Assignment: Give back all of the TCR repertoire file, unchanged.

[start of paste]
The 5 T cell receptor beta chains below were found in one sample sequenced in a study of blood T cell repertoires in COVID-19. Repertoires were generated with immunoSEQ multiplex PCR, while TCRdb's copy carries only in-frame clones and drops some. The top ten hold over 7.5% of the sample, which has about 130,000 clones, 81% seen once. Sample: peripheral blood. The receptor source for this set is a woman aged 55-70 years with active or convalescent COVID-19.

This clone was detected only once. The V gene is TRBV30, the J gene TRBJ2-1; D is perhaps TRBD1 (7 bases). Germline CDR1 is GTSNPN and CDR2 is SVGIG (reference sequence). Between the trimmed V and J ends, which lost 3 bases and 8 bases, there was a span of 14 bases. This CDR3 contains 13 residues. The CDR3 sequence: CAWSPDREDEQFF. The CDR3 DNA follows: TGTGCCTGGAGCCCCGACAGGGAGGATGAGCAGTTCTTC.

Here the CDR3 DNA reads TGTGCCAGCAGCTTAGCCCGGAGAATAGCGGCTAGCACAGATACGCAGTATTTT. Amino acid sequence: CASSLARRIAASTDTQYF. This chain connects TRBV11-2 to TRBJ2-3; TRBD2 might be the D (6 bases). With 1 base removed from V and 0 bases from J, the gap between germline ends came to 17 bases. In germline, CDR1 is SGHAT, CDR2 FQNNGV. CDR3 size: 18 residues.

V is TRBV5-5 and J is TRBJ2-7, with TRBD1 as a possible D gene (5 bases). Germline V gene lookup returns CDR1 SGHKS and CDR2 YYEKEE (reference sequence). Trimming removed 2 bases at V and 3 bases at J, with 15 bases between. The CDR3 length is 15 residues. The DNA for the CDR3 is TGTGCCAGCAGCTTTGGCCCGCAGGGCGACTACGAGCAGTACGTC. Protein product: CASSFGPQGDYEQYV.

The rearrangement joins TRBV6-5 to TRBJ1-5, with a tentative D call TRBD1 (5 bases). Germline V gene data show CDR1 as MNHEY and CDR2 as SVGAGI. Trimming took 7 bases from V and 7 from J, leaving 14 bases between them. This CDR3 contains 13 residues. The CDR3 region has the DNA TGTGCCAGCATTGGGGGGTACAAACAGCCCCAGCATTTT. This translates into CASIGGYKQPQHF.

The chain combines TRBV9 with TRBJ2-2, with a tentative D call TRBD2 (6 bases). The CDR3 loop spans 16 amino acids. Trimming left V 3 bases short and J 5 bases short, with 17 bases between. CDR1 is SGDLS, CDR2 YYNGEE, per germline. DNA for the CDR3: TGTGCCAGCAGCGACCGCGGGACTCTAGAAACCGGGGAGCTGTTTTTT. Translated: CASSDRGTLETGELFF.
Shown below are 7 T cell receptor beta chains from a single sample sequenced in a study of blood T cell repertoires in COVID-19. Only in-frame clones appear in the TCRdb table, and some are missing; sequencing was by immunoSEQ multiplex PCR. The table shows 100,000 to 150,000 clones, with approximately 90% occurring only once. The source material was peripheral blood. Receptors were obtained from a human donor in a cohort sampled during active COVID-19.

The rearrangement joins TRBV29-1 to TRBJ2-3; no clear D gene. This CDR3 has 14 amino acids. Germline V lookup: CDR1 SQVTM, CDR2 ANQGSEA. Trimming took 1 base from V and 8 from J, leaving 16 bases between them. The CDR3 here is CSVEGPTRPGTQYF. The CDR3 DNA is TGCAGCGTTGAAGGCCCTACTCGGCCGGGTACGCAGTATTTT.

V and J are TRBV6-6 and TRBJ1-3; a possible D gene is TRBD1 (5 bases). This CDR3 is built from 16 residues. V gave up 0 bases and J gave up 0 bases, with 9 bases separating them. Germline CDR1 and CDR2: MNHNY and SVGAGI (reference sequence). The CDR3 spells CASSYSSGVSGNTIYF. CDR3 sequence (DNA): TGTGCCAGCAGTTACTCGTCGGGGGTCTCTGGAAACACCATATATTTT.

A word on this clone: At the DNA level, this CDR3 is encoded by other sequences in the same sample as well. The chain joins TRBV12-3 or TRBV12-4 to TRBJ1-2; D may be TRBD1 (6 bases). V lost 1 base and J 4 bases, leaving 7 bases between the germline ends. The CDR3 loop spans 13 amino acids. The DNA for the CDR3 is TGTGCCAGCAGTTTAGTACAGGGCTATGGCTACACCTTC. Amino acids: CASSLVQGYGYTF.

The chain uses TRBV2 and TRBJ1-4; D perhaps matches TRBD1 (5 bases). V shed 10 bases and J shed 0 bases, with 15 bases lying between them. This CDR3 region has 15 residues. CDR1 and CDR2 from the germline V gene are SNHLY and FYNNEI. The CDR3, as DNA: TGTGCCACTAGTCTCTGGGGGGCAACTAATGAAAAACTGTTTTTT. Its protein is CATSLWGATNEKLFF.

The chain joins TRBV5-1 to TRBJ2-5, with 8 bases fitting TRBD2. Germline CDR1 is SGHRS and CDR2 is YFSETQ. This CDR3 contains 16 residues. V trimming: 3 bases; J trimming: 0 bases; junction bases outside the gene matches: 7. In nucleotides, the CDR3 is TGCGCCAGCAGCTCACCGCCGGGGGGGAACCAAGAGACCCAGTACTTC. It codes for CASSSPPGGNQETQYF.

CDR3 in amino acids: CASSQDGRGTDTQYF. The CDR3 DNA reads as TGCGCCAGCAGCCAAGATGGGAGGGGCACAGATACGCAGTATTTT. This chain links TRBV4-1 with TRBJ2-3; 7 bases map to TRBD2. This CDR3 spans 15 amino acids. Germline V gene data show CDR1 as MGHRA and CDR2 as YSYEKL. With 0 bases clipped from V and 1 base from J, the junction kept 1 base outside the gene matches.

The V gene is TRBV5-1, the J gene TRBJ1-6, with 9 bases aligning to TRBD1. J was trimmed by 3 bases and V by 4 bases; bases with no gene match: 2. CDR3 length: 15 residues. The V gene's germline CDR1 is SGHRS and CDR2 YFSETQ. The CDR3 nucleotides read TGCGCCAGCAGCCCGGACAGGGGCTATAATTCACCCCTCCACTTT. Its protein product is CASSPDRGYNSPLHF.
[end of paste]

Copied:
The 5 T cell receptor beta chains below were found in one sample sequenced in a study of blood T cell repertoires in COVID-19. Repertoires were generated with immunoSEQ multiplex PCR, while TCRdb's copy carries only in-frame clones and drops some. The top ten hold over 7.5% of the sample, which has about 130,000 clones, 81% seen once. Sample: peripheral blood. The receptor source for this set is a woman aged 55-70 years with active or convalescent COVID-19.

This clone was detected only once. The V gene is TRBV30, the J gene TRBJ2-1; D is perhaps TRBD1 (7 bases). Germline CDR1 is GTSNPN and CDR2 is SVGIG (reference sequence). Between the trimmed V and J ends, which lost 3 bases and 8 bases, there was a span of 14 bases. This CDR3 contains 13 residues. The CDR3 sequence: CAWSPDREDEQFF. The CDR3 DNA follows: TGTGCCTGGAGCCCCGACAGGGAGGATGAGCAGTTCTTC.

Here the CDR3 DNA reads TGTGCCAGCAGCTTAGCCCGGAGAATAGCGGCTAGCACAGATACGCAGTATTTT. Amino acid sequence: CASSLARRIAASTDTQYF. This chain connects TRBV11-2 to TRBJ2-3; TRBD2 might be the D (6 bases). With 1 base removed from V and 0 bases from J, the gap between germline ends came to 17 bases. In germline, CDR1 is SGHAT, CDR2 FQNNGV. CDR3 size: 18 residues.

V is TRBV5-5 and J is TRBJ2-7, with TRBD1 as a possible D gene (5 bases). Germline V gene lookup returns CDR1 SGHKS and CDR2 YYEKEE (reference sequence). Trimming removed 2 bases at V and 3 bases at J, with 15 bases between. The CDR3 length is 15 residues. The DNA for the CDR3 is TGTGCCAGCAGCTTTGGCCCGCAGGGCGACTACGAGCAGTACGTC. Protein product: CASSFGPQGDYEQYV.

The rearrangement joins TRBV6-5 to TRBJ1-5, with a tentative D call TRBD1 (5 bases). Germline V gene data show CDR1 as MNHEY and CDR2 as SVGAGI. Trimming took 7 bases from V and 7 from J, leaving 14 bases between them. This CDR3 contains 13 residues. The CDR3 region has the DNA TGTGCCAGCATTGGGGGGTACAAACAGCCCCAGCATTTT. This translates into CASIGGYKQPQHF.

The chain combines TRBV9 with TRBJ2-2, with a tentative D call TRBD2 (6 bases). The CDR3 loop spans 16 amino acids. Trimming left V 3 bases short and J 5 bases short, with 17 bases between. CDR1 is SGDLS, CDR2 YYNGEE, per germline. DNA for the CDR3: TGTGCCAGCAGCGACCGCGGGACTCTAGAAACCGGGGAGCTGTTTTTT. Translated: CASSDRGTLETGELFF.
Shown below are 7 T cell receptor beta chains from a single sample sequenced in a study of blood T cell repertoires in COVID-19. Only in-frame clones appear in the TCRdb table, and some are missing; sequencing was by immunoSEQ multiplex PCR. The table shows 100,000 to 150,000 clones, with approximately 90% occurring only once. The source material was peripheral blood. Receptors were obtained from a human donor in a cohort sampled during active COVID-19.

The rearrangement joins TRBV29-1 to TRBJ2-3; no clear D gene. This CDR3 has 14 amino acids. Germline V lookup: CDR1 SQVTM, CDR2 ANQGSEA. Trimming took 1 base from V and 8 from J, leaving 16 bases between them. The CDR3 here is CSVEGPTRPGTQYF. The CDR3 DNA is TGCAGCGTTGAAGGCCCTACTCGGCCGGGTACGCAGTATTTT.

V and J are TRBV6-6 and TRBJ1-3; a possible D gene is TRBD1 (5 bases). This CDR3 is built from 16 residues. V gave up 0 bases and J gave up 0 bases, with 9 bases separating them. Germline CDR1 and CDR2: MNHNY and SVGAGI (reference sequence). The CDR3 spells CASSYSSGVSGNTIYF. CDR3 sequence (DNA): TGTGCCAGCAGTTACTCGTCGGGGGTCTCTGGAAACACCATATATTTT.

A word on this clone: At the DNA level, this CDR3 is encoded by other sequences in the same sample as well. The chain joins TRBV12-3 or TRBV12-4 to TRBJ1-2; D may be TRBD1 (6 bases). V lost 1 base and J 4 bases, leaving 7 bases between the germline ends. The CDR3 loop spans 13 amino acids. The DNA for the CDR3 is TGTGCCAGCAGTTTAGTACAGGGCTATGGCTACACCTTC. Amino acids: CASSLVQGYGYTF.

The chain uses TRBV2 and TRBJ1-4; D perhaps matches TRBD1 (5 bases). V shed 10 bases and J shed 0 bases, with 15 bases lying between them. This CDR3 region has 15 residues. CDR1 and CDR2 from the germline V gene are SNHLY and FYNNEI. The CDR3, as DNA: TGTGCCACTAGTCTCTGGGGGGCAACTAATGAAAAACTGTTTTTT. Its protein is CATSLWGATNEKLFF.

The chain joins TRBV5-1 to TRBJ2-5, with 8 bases fitting TRBD2. Germline CDR1 is SGHRS and CDR2 is YFSETQ. This CDR3 contains 16 residues. V trimming: 3 bases; J trimming: 0 bases; junction bases outside the gene matches: 7. In nucleotides, the CDR3 is TGCGCCAGCAGCTCACCGCCGGGGGGGAACCAAGAGACCCAGTACTTC. It codes for CASSSPPGGNQETQYF.

CDR3 in amino acids: CASSQDGRGTDTQYF. The CDR3 DNA reads as TGCGCCAGCAGCCAAGATGGGAGGGGCACAGATACGCAGTATTTT. This chain links TRBV4-1 with TRBJ2-3; 7 bases map to TRBD2. This CDR3 spans 15 amino acids. Germline V gene data show CDR1 as MGHRA and CDR2 as YSYEKL. With 0 bases clipped from V and 1 base from J, the junction kept 1 base outside the gene matches.

The V gene is TRBV5-1, the J gene TRBJ1-6, with 9 bases aligning to TRBD1. J was trimmed by 3 bases and V by 4 bases; bases with no gene match: 2. CDR3 length: 15 residues. The V gene's germline CDR1 is SGHRS and CDR2 YFSETQ. The CDR3 nucleotides read TGCGCCAGCAGCCCGGACAGGGGCTATAATTCACCCCTCCACTTT. Its protein product is CASSPDRGYNSPLHF.